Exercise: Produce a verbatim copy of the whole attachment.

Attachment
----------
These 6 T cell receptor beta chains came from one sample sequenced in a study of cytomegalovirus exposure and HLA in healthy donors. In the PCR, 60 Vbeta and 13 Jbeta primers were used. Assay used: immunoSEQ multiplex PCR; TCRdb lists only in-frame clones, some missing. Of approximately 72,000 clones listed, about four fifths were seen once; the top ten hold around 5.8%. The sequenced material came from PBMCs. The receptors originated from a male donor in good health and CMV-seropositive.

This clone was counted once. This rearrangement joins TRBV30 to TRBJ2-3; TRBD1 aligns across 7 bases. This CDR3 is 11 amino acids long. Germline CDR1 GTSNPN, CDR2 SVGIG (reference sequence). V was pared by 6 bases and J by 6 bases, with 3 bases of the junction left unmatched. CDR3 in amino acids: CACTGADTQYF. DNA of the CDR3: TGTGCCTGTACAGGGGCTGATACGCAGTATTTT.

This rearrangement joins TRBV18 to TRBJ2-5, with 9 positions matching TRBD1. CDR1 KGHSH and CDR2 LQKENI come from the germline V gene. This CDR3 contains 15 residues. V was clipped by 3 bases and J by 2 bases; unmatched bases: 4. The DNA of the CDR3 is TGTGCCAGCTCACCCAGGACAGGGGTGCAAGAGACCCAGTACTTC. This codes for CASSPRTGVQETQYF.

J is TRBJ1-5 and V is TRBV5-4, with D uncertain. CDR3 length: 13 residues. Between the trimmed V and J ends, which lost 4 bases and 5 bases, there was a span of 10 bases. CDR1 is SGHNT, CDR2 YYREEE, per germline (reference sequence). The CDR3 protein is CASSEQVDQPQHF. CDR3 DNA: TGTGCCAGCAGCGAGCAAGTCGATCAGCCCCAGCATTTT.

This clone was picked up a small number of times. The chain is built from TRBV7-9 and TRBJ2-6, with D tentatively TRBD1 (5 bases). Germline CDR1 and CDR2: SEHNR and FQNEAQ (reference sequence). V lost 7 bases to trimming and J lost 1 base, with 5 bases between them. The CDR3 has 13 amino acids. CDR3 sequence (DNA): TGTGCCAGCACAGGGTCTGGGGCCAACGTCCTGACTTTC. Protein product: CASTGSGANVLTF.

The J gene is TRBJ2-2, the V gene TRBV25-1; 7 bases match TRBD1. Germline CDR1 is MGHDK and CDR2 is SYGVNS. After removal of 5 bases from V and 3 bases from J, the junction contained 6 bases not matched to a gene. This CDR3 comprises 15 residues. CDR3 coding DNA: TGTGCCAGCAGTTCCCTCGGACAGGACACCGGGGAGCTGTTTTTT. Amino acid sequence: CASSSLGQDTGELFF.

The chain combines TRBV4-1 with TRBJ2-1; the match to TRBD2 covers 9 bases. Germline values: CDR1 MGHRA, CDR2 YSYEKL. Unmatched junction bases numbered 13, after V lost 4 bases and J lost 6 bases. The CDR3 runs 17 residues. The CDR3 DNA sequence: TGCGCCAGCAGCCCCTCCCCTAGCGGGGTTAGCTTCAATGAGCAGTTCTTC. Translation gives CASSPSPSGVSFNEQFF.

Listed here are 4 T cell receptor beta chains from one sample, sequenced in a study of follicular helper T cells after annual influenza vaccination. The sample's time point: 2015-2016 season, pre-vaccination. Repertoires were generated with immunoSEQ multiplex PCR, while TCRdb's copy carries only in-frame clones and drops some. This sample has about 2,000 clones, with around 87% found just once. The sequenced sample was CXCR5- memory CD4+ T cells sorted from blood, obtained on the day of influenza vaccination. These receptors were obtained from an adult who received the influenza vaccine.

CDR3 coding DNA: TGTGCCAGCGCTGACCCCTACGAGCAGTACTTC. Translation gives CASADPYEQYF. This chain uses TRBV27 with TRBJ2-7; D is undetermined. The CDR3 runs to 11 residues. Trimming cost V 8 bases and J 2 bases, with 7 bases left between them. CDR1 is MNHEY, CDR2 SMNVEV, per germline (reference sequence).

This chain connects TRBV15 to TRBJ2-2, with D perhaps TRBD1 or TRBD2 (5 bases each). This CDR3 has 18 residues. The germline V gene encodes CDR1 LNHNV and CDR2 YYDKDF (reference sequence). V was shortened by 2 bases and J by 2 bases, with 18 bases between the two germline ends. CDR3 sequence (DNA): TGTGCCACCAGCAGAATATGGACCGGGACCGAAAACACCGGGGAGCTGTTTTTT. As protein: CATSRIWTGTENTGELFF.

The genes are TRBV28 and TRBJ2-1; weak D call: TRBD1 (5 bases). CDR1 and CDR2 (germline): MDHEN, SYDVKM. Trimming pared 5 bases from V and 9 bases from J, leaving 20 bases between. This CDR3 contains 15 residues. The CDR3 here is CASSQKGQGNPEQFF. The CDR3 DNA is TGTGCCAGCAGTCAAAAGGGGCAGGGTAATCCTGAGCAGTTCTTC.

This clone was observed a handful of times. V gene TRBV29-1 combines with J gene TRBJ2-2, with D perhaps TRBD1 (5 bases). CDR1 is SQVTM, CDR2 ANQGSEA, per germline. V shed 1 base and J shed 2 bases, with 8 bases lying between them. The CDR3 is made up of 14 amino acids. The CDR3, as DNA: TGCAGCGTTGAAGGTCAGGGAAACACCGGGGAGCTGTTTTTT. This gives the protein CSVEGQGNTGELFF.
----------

These 6 T cell receptor beta chains came from one sample sequenced in a study of cytomegalovirus exposure and HLA in healthy donors. In the PCR, 60 Vbeta and 13 Jbeta primers were used. Assay used: immunoSEQ multiplex PCR; TCRdb lists only in-frame clones, some missing. Of approximately 72,000 clones listed, about four fifths were seen once; the top ten hold around 5.8%. The sequenced material came from PBMCs. The receptors originated from a male donor in good health and CMV-seropositive.

This clone was counted once. This rearrangement joins TRBV30 to TRBJ2-3; TRBD1 aligns across 7 bases. This CDR3 is 11 amino acids long. Germline CDR1 GTSNPN, CDR2 SVGIG (reference sequence). V was pared by 6 bases and J by 6 bases, with 3 bases of the junction left unmatched. CDR3 in amino acids: CACTGADTQYF. DNA of the CDR3: TGTGCCTGTACAGGGGCTGATACGCAGTATTTT.

This rearrangement joins TRBV18 to TRBJ2-5, with 9 positions matching TRBD1. CDR1 KGHSH and CDR2 LQKENI come from the germline V gene. This CDR3 contains 15 residues. V was clipped by 3 bases and J by 2 bases; unmatched bases: 4. The DNA of the CDR3 is TGTGCCAGCTCACCCAGGACAGGGGTGCAAGAGACCCAGTACTTC. This codes for CASSPRTGVQETQYF.

J is TRBJ1-5 and V is TRBV5-4, with D uncertain. CDR3 length: 13 residues. Between the trimmed V and J ends, which lost 4 bases and 5 bases, there was a span of 10 bases. CDR1 is SGHNT, CDR2 YYREEE, per germline (reference sequence). The CDR3 protein is CASSEQVDQPQHF. CDR3 DNA: TGTGCCAGCAGCGAGCAAGTCGATCAGCCCCAGCATTTT.

This clone was picked up a small number of times. The chain is built from TRBV7-9 and TRBJ2-6, with D tentatively TRBD1 (5 bases). Germline CDR1 and CDR2: SEHNR and FQNEAQ (reference sequence). V lost 7 bases to trimming and J lost 1 base, with 5 bases between them. The CDR3 has 13 amino acids. CDR3 sequence (DNA): TGTGCCAGCACAGGGTCTGGGGCCAACGTCCTGACTTTC. Protein product: CASTGSGANVLTF.

The J gene is TRBJ2-2, the V gene TRBV25-1; 7 bases match TRBD1. Germline CDR1 is MGHDK and CDR2 is SYGVNS. After removal of 5 bases from V and 3 bases from J, the junction contained 6 bases not matched to a gene. This CDR3 comprises 15 residues. CDR3 coding DNA: TGTGCCAGCAGTTCCCTCGGACAGGACACCGGGGAGCTGTTTTTT. Amino acid sequence: CASSSLGQDTGELFF.

The chain combines TRBV4-1 with TRBJ2-1; the match to TRBD2 covers 9 bases. Germline values: CDR1 MGHRA, CDR2 YSYEKL. Unmatched junction bases numbered 13, after V lost 4 bases and J lost 6 bases. The CDR3 runs 17 residues. The CDR3 DNA sequence: TGCGCCAGCAGCCCCTCCCCTAGCGGGGTTAGCTTCAATGAGCAGTTCTTC. Translation gives CASSPSPSGVSFNEQFF.

Listed here are 4 T cell receptor beta chains from one sample, sequenced in a study of follicular helper T cells after annual influenza vaccination. The sample's time point: 2015-2016 season, pre-vaccination. Repertoires were generated with immunoSEQ multiplex PCR, while TCRdb's copy carries only in-frame clones and drops some. This sample has about 2,000 clones, with around 87% found just once. The sequenced sample was CXCR5- memory CD4+ T cells sorted from blood, obtained on the day of influenza vaccination. These receptors were obtained from an adult who received the influenza vaccine.

CDR3 coding DNA: TGTGCCAGCGCTGACCCCTACGAGCAGTACTTC. Translation gives CASADPYEQYF. This chain uses TRBV27 with TRBJ2-7; D is undetermined. The CDR3 runs to 11 residues. Trimming cost V 8 bases and J 2 bases, with 7 bases left between them. CDR1 is MNHEY, CDR2 SMNVEV, per germline (reference sequence).

This chain connects TRBV15 to TRBJ2-2, with D perhaps TRBD1 or TRBD2 (5 bases each). This CDR3 has 18 residues. The germline V gene encodes CDR1 LNHNV and CDR2 YYDKDF (reference sequence). V was shortened by 2 bases and J by 2 bases, with 18 bases between the two germline ends. CDR3 sequence (DNA): TGTGCCACCAGCAGAATATGGACCGGGACCGAAAACACCGGGGAGCTGTTTTTT. As protein: CATSRIWTGTENTGELFF.

The genes are TRBV28 and TRBJ2-1; weak D call: TRBD1 (5 bases). CDR1 and CDR2 (germline): MDHEN, SYDVKM. Trimming pared 5 bases from V and 9 bases from J, leaving 20 bases between. This CDR3 contains 15 residues. The CDR3 here is CASSQKGQGNPEQFF. The CDR3 DNA is TGTGCCAGCAGTCAAAAGGGGCAGGGTAATCCTGAGCAGTTCTTC.

This clone was observed a handful of times. V gene TRBV29-1 combines with J gene TRBJ2-2, with D perhaps TRBD1 (5 bases). CDR1 is SQVTM, CDR2 ANQGSEA, per germline. V shed 1 base and J shed 2 bases, with 8 bases lying between them. The CDR3 is made up of 14 amino acids. The CDR3, as DNA: TGCAGCGTTGAAGGTCAGGGAAACACCGGGGAGCTGTTTTTT. This gives the protein CSVEGQGNTGELFF.